Charles Cazabon wrote:
os.fsync() breakage is a /big/ problem, particularly because the resulting traceback makes users think the application is broken, not the interpreter.
It's not broken: it's absent. In a sense, the application /is/ broken, as it should have dealt with os.fsync being absent in the first place.
Applications should be prepared that POSIX functions are not available in Python even if the C library provides them on the system, as the system headers may fail to declare a prototype for the function (a problem which triggered that erroneous change in 2.3.1 in the first place). Python is taking the address of fsync, so merely having the function in the C library is not enough, nor is it to define fsync as a function-style macro. In either case, os.fsync will be rightfully absent.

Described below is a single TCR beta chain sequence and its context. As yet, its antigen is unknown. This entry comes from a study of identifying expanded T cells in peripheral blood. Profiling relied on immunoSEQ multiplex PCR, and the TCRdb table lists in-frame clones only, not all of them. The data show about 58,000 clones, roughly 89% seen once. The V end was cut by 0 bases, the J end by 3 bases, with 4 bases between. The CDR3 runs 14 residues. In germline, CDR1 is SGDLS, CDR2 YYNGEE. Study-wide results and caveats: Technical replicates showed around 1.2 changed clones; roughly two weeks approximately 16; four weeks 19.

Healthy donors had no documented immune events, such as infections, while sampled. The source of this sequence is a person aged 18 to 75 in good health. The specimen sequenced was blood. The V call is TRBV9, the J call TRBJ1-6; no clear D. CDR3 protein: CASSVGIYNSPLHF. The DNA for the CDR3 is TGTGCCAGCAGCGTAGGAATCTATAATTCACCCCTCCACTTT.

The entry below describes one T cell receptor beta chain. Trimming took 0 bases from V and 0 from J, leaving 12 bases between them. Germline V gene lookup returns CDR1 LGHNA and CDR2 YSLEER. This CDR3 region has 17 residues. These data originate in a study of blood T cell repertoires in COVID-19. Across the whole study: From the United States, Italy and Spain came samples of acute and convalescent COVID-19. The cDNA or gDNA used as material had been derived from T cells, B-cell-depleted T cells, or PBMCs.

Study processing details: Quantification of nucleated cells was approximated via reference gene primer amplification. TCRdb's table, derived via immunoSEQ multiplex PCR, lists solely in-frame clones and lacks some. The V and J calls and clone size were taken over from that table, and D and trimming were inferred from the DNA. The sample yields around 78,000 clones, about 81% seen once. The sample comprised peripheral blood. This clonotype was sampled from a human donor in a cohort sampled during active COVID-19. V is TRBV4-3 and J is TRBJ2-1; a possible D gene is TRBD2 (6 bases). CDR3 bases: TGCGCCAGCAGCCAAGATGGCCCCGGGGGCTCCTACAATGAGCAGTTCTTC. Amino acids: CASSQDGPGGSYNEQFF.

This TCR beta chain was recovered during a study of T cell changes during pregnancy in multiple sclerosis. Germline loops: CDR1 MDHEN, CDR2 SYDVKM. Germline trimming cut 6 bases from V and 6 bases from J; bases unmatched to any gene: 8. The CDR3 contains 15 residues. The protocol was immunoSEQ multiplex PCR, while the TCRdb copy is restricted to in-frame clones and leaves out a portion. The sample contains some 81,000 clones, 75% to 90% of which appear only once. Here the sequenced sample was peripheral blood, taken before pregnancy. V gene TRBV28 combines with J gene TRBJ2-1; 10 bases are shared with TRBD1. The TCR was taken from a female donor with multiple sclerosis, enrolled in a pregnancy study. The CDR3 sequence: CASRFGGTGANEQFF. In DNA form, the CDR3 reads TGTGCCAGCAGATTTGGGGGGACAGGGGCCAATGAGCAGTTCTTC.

FWIW, it was a Redhat system that failed to provide a fsync prototype.